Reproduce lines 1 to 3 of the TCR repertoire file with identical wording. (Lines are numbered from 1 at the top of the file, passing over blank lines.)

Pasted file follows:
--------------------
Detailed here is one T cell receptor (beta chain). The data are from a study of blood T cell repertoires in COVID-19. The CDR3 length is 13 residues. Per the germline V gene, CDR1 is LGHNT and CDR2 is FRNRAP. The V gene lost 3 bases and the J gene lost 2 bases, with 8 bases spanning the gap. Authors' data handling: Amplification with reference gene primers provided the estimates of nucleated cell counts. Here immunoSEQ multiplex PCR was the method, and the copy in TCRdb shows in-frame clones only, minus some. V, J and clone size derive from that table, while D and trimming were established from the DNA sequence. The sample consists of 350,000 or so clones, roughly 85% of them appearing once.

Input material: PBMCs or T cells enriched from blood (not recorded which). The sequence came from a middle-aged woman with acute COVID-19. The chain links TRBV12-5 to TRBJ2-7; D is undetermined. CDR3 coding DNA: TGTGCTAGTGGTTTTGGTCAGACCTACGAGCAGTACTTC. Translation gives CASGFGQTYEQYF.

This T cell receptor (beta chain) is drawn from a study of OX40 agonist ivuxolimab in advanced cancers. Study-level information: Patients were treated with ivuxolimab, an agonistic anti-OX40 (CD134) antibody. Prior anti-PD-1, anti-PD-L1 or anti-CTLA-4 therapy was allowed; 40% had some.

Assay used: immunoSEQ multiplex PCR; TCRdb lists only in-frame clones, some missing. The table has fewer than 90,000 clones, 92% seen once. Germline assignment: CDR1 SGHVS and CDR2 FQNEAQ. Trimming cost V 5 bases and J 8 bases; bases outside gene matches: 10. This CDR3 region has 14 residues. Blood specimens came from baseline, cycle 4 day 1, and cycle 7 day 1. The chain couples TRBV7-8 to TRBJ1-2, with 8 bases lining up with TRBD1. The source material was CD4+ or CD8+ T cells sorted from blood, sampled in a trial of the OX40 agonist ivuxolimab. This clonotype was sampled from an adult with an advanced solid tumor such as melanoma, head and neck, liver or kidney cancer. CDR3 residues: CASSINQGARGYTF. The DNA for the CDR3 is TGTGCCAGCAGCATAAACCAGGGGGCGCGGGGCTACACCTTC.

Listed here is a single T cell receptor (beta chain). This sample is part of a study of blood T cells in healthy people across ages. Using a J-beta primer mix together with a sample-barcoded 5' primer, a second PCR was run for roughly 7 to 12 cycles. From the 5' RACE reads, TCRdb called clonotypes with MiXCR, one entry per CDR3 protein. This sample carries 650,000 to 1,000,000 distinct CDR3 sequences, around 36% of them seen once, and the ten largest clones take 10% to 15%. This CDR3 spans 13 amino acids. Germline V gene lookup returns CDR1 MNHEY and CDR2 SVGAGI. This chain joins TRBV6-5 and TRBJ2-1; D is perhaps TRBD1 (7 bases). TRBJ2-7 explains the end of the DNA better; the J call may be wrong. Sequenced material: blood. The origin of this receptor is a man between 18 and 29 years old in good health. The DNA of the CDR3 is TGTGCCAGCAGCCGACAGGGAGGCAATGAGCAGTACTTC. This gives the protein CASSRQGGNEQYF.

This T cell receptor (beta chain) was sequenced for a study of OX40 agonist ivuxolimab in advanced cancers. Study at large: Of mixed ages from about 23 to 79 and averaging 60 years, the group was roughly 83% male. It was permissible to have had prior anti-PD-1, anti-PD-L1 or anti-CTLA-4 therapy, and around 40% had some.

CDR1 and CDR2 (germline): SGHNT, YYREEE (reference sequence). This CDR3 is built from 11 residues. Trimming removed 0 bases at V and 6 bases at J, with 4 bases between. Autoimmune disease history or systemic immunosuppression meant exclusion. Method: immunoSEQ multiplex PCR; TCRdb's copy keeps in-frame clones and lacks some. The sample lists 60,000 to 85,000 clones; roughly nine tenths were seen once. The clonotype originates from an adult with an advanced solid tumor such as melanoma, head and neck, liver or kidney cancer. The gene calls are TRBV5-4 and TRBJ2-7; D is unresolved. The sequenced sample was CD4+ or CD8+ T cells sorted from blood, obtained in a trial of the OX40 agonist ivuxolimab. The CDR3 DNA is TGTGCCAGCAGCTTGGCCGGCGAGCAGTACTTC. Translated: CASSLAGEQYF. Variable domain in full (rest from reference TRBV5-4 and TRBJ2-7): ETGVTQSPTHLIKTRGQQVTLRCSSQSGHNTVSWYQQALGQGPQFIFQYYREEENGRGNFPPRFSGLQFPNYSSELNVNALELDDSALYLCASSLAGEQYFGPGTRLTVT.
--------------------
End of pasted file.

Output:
Detailed here is one T cell receptor (beta chain). The data are from a study of blood T cell repertoires in COVID-19. The CDR3 length is 13 residues. Per the germline V gene, CDR1 is LGHNT and CDR2 is FRNRAP. The V gene lost 3 bases and the J gene lost 2 bases, with 8 bases spanning the gap. Authors' data handling: Amplification with reference gene primers provided the estimates of nucleated cell counts. Here immunoSEQ multiplex PCR was the method, and the copy in TCRdb shows in-frame clones only, minus some. V, J and clone size derive from that table, while D and trimming were established from the DNA sequence. The sample consists of 350,000 or so clones, roughly 85% of them appearing once.

Input material: PBMCs or T cells enriched from blood (not recorded which). The sequence came from a middle-aged woman with acute COVID-19. The chain links TRBV12-5 to TRBJ2-7; D is undetermined. CDR3 coding DNA: TGTGCTAGTGGTTTTGGTCAGACCTACGAGCAGTACTTC. Translation gives CASGFGQTYEQYF.

This T cell receptor (beta chain) is drawn from a study of OX40 agonist ivuxolimab in advanced cancers. Study-level information: Patients were treated with ivuxolimab, an agonistic anti-OX40 (CD134) antibody. Prior anti-PD-1, anti-PD-L1 or anti-CTLA-4 therapy was allowed; 40% had some.